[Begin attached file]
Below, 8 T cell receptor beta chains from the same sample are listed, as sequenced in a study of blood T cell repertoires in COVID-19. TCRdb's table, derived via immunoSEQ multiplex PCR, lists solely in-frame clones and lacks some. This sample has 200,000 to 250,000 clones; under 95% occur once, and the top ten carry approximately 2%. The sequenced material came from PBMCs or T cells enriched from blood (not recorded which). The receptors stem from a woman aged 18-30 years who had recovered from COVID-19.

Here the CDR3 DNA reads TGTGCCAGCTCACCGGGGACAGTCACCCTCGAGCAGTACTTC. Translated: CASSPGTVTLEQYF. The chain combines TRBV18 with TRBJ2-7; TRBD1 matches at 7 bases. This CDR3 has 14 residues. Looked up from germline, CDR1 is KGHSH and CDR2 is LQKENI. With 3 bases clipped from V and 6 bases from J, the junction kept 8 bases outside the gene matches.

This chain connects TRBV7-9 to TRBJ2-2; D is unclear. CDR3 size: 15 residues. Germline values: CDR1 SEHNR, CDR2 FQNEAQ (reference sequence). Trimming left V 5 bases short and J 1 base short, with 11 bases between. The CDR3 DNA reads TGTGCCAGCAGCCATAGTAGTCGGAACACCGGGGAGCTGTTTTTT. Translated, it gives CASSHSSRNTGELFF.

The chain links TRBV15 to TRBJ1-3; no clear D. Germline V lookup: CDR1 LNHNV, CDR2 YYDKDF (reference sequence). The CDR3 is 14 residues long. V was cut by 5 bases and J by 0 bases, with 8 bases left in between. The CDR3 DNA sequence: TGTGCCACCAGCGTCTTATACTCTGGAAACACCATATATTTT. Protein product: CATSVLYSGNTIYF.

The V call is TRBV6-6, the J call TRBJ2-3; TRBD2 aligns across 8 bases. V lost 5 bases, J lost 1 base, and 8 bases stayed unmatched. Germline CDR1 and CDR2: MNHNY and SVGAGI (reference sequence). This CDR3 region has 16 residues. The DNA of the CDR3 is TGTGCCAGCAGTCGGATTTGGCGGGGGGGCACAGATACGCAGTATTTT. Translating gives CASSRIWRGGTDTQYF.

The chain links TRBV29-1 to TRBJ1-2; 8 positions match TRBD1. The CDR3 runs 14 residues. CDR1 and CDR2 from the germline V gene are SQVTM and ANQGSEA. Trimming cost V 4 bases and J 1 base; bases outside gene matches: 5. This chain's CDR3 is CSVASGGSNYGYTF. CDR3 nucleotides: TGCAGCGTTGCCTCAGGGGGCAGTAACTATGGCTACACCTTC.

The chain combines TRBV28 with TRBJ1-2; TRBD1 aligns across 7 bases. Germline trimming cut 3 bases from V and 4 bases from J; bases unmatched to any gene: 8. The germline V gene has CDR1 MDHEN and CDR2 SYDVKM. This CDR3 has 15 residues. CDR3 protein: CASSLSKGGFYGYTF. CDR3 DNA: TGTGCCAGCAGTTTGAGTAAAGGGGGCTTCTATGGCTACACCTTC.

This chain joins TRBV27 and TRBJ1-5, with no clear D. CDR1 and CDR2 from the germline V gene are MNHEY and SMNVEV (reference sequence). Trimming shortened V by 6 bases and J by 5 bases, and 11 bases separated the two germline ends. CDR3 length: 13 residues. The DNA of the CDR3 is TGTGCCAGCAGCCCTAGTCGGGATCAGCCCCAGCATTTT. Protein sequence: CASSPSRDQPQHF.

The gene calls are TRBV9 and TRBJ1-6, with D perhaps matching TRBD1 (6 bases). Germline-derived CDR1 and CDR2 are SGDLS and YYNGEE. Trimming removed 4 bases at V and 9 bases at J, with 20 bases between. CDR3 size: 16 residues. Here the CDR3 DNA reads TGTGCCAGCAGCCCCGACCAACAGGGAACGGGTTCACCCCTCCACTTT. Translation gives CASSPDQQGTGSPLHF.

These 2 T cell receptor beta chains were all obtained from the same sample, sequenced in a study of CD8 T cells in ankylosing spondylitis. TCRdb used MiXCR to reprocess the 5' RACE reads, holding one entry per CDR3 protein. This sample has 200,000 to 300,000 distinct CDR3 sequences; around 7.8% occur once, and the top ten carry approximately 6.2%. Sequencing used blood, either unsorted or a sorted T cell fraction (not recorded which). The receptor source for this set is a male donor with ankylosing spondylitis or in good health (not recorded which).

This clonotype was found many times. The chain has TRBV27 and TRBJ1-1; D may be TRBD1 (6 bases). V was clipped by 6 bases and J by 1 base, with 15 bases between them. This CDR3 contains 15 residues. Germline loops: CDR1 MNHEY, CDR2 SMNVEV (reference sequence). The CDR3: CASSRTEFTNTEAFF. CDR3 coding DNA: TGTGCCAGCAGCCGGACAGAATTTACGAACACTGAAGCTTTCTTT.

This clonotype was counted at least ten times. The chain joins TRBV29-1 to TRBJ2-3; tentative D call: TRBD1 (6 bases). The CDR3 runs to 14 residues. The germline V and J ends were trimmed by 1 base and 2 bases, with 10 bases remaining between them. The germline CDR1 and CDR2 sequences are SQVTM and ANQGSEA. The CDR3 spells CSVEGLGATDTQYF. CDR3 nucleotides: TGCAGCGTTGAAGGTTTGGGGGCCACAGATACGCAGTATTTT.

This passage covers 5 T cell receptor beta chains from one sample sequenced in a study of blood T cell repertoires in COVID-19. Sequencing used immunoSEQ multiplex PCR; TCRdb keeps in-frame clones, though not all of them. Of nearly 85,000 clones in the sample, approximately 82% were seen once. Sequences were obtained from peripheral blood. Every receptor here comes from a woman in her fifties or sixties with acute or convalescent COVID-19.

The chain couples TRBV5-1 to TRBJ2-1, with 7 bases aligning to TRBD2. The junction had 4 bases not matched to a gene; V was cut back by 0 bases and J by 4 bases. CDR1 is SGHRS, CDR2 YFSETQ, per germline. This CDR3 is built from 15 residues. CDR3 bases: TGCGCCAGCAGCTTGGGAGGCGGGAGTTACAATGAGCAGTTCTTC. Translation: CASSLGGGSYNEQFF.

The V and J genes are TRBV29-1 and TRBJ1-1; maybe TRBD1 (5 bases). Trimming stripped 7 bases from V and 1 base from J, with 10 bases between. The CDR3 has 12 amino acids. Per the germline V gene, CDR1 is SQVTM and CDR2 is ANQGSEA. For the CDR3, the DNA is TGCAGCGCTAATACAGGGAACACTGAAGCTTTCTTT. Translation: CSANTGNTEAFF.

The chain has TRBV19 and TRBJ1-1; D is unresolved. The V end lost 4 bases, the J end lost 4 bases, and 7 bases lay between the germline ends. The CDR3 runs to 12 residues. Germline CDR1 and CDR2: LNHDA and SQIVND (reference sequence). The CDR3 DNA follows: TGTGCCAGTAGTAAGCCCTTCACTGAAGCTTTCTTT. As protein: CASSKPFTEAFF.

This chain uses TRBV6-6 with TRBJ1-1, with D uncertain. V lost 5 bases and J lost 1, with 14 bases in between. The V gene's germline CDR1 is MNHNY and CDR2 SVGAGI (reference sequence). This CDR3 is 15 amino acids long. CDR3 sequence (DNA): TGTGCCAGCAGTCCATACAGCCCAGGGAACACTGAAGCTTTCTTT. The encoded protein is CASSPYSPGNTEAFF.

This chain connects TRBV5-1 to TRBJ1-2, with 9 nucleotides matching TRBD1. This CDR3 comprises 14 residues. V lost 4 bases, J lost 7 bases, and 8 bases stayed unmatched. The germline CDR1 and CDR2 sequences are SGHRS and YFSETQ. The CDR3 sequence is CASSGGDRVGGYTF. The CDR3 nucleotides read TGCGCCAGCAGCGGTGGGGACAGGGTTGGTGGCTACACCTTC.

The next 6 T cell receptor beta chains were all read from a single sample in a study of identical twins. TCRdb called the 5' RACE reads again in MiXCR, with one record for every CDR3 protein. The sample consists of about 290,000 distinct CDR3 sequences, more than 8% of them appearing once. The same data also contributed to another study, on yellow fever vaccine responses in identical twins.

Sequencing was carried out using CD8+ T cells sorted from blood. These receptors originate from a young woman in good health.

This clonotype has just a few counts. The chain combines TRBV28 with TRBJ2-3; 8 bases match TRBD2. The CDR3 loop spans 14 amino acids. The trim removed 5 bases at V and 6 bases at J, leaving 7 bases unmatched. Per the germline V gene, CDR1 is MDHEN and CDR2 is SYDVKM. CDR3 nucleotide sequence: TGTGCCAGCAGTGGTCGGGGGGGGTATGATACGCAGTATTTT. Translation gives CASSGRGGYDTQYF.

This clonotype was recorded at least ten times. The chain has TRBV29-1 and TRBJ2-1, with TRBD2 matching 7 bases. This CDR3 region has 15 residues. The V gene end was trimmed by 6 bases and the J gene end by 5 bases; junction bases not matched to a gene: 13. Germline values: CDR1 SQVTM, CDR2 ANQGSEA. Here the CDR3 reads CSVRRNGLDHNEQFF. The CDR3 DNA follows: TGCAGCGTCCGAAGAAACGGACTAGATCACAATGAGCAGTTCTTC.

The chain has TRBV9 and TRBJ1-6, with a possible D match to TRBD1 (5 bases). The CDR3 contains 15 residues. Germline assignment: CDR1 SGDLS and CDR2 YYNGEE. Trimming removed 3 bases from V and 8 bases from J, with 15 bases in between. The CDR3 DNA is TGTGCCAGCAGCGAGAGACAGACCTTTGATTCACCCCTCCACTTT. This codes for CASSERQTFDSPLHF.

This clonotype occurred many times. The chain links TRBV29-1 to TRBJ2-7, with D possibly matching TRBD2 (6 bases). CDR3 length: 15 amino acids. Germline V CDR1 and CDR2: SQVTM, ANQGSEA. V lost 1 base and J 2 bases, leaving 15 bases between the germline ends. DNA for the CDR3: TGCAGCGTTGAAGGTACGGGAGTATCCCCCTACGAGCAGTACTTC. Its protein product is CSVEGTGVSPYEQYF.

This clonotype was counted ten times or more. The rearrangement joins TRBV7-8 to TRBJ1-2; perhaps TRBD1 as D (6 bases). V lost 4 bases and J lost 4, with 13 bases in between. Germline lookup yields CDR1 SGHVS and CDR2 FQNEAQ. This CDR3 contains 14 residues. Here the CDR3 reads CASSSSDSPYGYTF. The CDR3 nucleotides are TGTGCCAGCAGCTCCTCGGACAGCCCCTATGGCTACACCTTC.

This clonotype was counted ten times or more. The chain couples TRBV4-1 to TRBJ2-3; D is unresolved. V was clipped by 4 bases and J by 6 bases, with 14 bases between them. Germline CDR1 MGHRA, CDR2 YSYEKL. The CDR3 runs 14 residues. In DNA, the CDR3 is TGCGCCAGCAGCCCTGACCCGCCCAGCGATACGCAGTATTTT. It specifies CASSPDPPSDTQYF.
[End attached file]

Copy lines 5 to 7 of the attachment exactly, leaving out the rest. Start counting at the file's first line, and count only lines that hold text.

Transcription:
The V call is TRBV6-6, the J call TRBJ2-3; TRBD2 aligns across 8 bases. V lost 5 bases, J lost 1 base, and 8 bases stayed unmatched. Germline CDR1 and CDR2: MNHNY and SVGAGI (reference sequence). This CDR3 region has 16 residues. The DNA of the CDR3 is TGTGCCAGCAGTCGGATTTGGCGGGGGGGCACAGATACGCAGTATTTT. Translating gives CASSRIWRGGTDTQYF.

The chain links TRBV29-1 to TRBJ1-2; 8 positions match TRBD1. The CDR3 runs 14 residues. CDR1 and CDR2 from the germline V gene are SQVTM and ANQGSEA. Trimming cost V 4 bases and J 1 base; bases outside gene matches: 5. This chain's CDR3 is CSVASGGSNYGYTF. CDR3 nucleotides: TGCAGCGTTGCCTCAGGGGGCAGTAACTATGGCTACACCTTC.

The chain combines TRBV28 with TRBJ1-2; TRBD1 aligns across 7 bases. Germline trimming cut 3 bases from V and 4 bases from J; bases unmatched to any gene: 8. The germline V gene has CDR1 MDHEN and CDR2 SYDVKM. This CDR3 has 15 residues. CDR3 protein: CASSLSKGGFYGYTF. CDR3 DNA: TGTGCCAGCAGTTTGAGTAAAGGGGGCTTCTATGGCTACACCTTC.